A look at 2019 NAIC designations
admin | January 4, 2019
This document is intended for institutional investors and is not subject to all of the independence and disclosure standards applicable to debt research reports prepared for retail investors.
More RMBS migrated into the highest rating category and expected losses fell in the National Association of Insurance Commissioners latest review of structured products. But the modest changes look unlikely to have a significant impact on RMBS supply or demand from insurers.
The population of NAIC 1 securities rebounded modestly in the latest NAIC review after a steep year-over-year decline last year, likely driven by modestly lower prices with little change to expected losses.
- NAIC 1 designations rose by 2.7% year-over-year, totaling 78% of all bonds submitted in 2018
- Year-over-year IDC prices on bonds submitted fell by a point on average from $91 to $90
- NAIC expected losses fell by 24 bp to 9.15% after adjusting the 2017 forecast to account for actual pay downs and losses realized in 2017
The NAIC scored roughly 14,800 bonds in 2018, down from 15,500 bonds the year prior. The share of bonds designated NAIC 1 rose to 78% from 75.3% the year before driven by both lower average dollar prices and a decline in expected losses. That marked a reversal from the prior year when NAIC 1 designations fell by more than ten points, driven by both higher prices and increased losses. (Exhibit 1)
Exhibit 1: Year over year NAIC designation changes by sector
Migrations were by and large positive across cohorts but were most pronounced in fixed-rate bonds. Fixed rate seniors and mezzanine bonds each saw NAIC 1 designations increase by 5% to 6%. These increases were partially driven by rising rates and lower dollar prices on longer duration fixed-rate collateral. Lower dollar prices were by and large coupled with more benign loss estimates. The increase in NAIC 1 bonds across seniors was mainly driven by lower dollar prices as average prices fell by roughly four points year-over-year. The rise in mezzanine cash flows was primarily fueled by lower loss estimates, which fell by an average of 4%. Migrations to NAIC 1 and 2 appear to have come from the NAIC 4 bucket as NAIC 1 and 2 designations increased 8.3% collectively while NAIC 4 designations fell by 9.3%.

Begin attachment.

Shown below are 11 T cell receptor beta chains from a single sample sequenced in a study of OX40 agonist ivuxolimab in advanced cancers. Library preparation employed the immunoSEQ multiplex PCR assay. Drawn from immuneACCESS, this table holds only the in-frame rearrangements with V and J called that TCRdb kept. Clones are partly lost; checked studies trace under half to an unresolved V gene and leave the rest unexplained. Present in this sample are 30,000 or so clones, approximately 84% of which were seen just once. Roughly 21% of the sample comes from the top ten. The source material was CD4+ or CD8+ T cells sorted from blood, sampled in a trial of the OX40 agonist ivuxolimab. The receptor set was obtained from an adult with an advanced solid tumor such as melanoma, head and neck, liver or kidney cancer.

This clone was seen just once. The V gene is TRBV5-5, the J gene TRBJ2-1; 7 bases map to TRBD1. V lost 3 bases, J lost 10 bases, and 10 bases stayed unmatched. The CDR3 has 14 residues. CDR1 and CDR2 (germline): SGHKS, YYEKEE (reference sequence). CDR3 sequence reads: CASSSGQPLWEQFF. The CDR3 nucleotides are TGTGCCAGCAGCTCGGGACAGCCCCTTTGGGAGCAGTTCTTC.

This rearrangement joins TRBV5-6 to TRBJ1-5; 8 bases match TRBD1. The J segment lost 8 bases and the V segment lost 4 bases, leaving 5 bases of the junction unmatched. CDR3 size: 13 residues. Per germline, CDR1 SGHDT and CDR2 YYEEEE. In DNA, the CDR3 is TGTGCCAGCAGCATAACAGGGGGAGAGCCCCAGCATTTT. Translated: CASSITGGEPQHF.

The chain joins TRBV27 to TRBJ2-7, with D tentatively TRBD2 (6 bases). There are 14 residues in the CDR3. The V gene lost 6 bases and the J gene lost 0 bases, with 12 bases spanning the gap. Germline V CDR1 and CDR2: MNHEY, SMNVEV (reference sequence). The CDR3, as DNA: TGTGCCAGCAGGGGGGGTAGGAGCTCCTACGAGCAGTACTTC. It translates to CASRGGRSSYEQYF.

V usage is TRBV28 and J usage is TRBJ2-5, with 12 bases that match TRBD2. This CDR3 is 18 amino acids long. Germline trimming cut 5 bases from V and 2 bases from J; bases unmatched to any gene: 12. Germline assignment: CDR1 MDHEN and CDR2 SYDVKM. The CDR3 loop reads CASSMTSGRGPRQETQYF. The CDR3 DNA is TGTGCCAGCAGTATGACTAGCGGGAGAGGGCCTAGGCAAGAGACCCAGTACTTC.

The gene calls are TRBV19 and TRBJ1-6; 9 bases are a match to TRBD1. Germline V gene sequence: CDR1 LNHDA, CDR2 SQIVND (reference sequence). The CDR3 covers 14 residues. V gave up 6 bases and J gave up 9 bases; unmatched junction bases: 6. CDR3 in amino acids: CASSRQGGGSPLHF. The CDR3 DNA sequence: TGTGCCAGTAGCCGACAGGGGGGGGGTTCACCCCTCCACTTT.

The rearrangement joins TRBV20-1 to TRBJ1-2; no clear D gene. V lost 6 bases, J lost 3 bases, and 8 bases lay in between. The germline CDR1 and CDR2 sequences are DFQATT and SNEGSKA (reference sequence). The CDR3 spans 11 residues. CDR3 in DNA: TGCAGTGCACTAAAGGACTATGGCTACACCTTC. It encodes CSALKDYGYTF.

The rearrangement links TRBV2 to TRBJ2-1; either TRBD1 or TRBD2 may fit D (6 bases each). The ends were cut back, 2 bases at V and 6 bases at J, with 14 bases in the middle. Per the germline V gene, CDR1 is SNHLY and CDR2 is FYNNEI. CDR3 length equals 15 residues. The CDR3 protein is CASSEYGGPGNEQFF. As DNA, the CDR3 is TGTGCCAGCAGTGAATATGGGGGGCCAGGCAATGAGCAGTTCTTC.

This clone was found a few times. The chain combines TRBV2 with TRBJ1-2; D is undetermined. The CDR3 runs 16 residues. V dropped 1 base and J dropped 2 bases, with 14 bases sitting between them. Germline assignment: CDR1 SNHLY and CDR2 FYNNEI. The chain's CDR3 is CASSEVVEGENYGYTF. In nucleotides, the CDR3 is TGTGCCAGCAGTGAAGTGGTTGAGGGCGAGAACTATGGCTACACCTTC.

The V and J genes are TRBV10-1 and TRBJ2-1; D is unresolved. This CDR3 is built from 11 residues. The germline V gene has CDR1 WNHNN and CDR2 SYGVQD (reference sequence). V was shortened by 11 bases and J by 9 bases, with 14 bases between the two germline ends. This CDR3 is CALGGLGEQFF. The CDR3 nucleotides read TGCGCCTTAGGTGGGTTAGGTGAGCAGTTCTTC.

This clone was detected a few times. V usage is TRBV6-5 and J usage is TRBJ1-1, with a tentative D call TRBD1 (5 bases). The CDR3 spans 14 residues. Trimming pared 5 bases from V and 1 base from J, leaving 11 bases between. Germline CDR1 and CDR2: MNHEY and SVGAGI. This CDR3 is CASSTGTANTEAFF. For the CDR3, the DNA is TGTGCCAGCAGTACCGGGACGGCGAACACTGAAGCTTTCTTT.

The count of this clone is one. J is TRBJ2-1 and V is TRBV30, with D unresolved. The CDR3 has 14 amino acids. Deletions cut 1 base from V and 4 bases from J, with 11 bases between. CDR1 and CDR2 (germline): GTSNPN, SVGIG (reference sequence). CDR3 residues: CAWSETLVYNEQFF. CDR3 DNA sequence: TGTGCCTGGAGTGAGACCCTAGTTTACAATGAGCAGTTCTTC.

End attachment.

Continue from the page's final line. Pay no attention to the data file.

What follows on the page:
NAIC 1 designations declined in two cohorts. Floating rate subs saw NAIC 1 designations fall by 3.8% year over year and floating rate mezzanine bonds fell by 50 bp. Floating rate subs saw both a material price change as well as an increase in expected losses with prices up 4.5 points and a 77 bp increase in expected losses. Floating rate mezz also saw an increase both prices and expected losses driving a modest migration into lower designations.
Exhibit 2: Year over year expected loss and price changes by sector
Expected losses fell by 24 bp year-over-year. Deriving the change in expected loss does not simply imply subtracting this year’s expected loss number from last year’s as that would disregard the impact of a year’s worth of actual payments and losses a bond had incurred. Accounting for this requires calculating the expected loss as a dollar amount on each bond based on last year’s projected value. For example, if a bond had a current face of $100 million and an expected loss of 10% in last year’s forecast, the calculation assigns a $10 million loss to the bond. Next the actual pay downs and losses incurred over the year are applied. For simplicity’s sake we assume that the same bond incurred no losses and had principal pay downs of $10 million. Based on those cash flows the expected loss would be $10 million on $90 million or an increase in the expected loss from 10% to 11.1%.
After cutting the universe by credit, the largest increase in NAIC 1 designations were in prime and Alt-A seasoned and fixed rate seniors whose NAIC 1 concentrations increased by 7.2% and 6.7% respectively. Option ARM seniors were the only cohort that actually saw a decline in NAIC 1 designations despite a 1.5% decrease in expected losses and roughly flat prices. Expected loss projections also declined modestly across both seasoned and later vintage subprime seniors as well as floating rate prime and Alt-A seniors. (Exhibit 3)
Exhibit 3: Year over year expected loss and price changes by credit
Given the fairly modest changes, this year’s designations should not have a material effect on either supply or demand. Demand for fixed-rate bonds or the lack thereof will likely be driven by the future path of interest rates. Higher rates and lower dollar prices will likely meet with increased demand while lower rates and higher dollar prices should be commensurate with less support for those bonds from insurance buyers.